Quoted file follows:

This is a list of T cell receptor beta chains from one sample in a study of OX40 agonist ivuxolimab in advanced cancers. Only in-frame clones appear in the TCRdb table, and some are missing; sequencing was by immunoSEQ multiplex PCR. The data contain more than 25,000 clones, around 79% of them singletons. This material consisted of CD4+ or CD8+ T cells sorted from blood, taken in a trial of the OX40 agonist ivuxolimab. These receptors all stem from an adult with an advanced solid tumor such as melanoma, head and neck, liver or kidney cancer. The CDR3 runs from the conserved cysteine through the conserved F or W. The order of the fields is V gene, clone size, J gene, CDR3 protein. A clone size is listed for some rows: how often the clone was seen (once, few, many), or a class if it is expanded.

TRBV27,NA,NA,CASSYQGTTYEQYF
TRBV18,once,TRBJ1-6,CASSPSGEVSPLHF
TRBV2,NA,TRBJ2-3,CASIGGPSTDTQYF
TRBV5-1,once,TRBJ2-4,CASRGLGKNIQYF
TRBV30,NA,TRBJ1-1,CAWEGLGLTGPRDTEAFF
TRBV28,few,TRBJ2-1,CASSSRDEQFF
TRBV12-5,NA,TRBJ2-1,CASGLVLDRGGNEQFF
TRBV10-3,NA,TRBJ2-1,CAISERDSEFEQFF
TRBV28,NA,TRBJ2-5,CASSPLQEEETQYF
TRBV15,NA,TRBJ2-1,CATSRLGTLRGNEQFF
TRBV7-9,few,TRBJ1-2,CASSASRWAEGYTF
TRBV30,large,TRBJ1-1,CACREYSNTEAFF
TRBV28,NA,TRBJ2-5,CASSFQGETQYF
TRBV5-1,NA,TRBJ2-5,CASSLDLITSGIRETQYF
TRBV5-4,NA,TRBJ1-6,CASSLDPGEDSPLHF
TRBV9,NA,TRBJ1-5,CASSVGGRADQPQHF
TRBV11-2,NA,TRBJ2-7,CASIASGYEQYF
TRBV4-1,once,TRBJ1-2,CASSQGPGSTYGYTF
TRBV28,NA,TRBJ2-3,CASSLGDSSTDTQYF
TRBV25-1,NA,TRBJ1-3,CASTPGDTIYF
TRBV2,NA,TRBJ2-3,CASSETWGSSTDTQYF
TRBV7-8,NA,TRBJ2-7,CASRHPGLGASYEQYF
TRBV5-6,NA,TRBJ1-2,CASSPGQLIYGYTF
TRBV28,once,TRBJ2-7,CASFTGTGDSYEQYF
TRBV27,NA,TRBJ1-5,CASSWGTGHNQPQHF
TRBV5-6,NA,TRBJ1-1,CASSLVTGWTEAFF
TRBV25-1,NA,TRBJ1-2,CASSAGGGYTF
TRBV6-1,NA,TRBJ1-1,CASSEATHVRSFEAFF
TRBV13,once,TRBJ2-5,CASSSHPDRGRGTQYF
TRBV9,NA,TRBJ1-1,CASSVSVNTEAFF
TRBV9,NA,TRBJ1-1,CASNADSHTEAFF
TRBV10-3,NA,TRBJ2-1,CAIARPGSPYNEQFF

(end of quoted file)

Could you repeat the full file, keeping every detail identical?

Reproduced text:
This is a list of T cell receptor beta chains from one sample in a study of OX40 agonist ivuxolimab in advanced cancers. Only in-frame clones appear in the TCRdb table, and some are missing; sequencing was by immunoSEQ multiplex PCR. The data contain more than 25,000 clones, around 79% of them singletons. This material consisted of CD4+ or CD8+ T cells sorted from blood, taken in a trial of the OX40 agonist ivuxolimab. These receptors all stem from an adult with an advanced solid tumor such as melanoma, head and neck, liver or kidney cancer. The CDR3 runs from the conserved cysteine through the conserved F or W. The order of the fields is V gene, clone size, J gene, CDR3 protein. A clone size is listed for some rows: how often the clone was seen (once, few, many), or a class if it is expanded.

TRBV27,NA,NA,CASSYQGTTYEQYF
TRBV18,once,TRBJ1-6,CASSPSGEVSPLHF
TRBV2,NA,TRBJ2-3,CASIGGPSTDTQYF
TRBV5-1,once,TRBJ2-4,CASRGLGKNIQYF
TRBV30,NA,TRBJ1-1,CAWEGLGLTGPRDTEAFF
TRBV28,few,TRBJ2-1,CASSSRDEQFF
TRBV12-5,NA,TRBJ2-1,CASGLVLDRGGNEQFF
TRBV10-3,NA,TRBJ2-1,CAISERDSEFEQFF
TRBV28,NA,TRBJ2-5,CASSPLQEEETQYF
TRBV15,NA,TRBJ2-1,CATSRLGTLRGNEQFF
TRBV7-9,few,TRBJ1-2,CASSASRWAEGYTF
TRBV30,large,TRBJ1-1,CACREYSNTEAFF
TRBV28,NA,TRBJ2-5,CASSFQGETQYF
TRBV5-1,NA,TRBJ2-5,CASSLDLITSGIRETQYF
TRBV5-4,NA,TRBJ1-6,CASSLDPGEDSPLHF
TRBV9,NA,TRBJ1-5,CASSVGGRADQPQHF
TRBV11-2,NA,TRBJ2-7,CASIASGYEQYF
TRBV4-1,once,TRBJ1-2,CASSQGPGSTYGYTF
TRBV28,NA,TRBJ2-3,CASSLGDSSTDTQYF
TRBV25-1,NA,TRBJ1-3,CASTPGDTIYF
TRBV2,NA,TRBJ2-3,CASSETWGSSTDTQYF
TRBV7-8,NA,TRBJ2-7,CASRHPGLGASYEQYF
TRBV5-6,NA,TRBJ1-2,CASSPGQLIYGYTF
TRBV28,once,TRBJ2-7,CASFTGTGDSYEQYF
TRBV27,NA,TRBJ1-5,CASSWGTGHNQPQHF
TRBV5-6,NA,TRBJ1-1,CASSLVTGWTEAFF
TRBV25-1,NA,TRBJ1-2,CASSAGGGYTF
TRBV6-1,NA,TRBJ1-1,CASSEATHVRSFEAFF
TRBV13,once,TRBJ2-5,CASSSHPDRGRGTQYF
TRBV9,NA,TRBJ1-1,CASSVSVNTEAFF
TRBV9,NA,TRBJ1-1,CASNADSHTEAFF
TRBV10-3,NA,TRBJ2-1,CAIARPGSPYNEQFF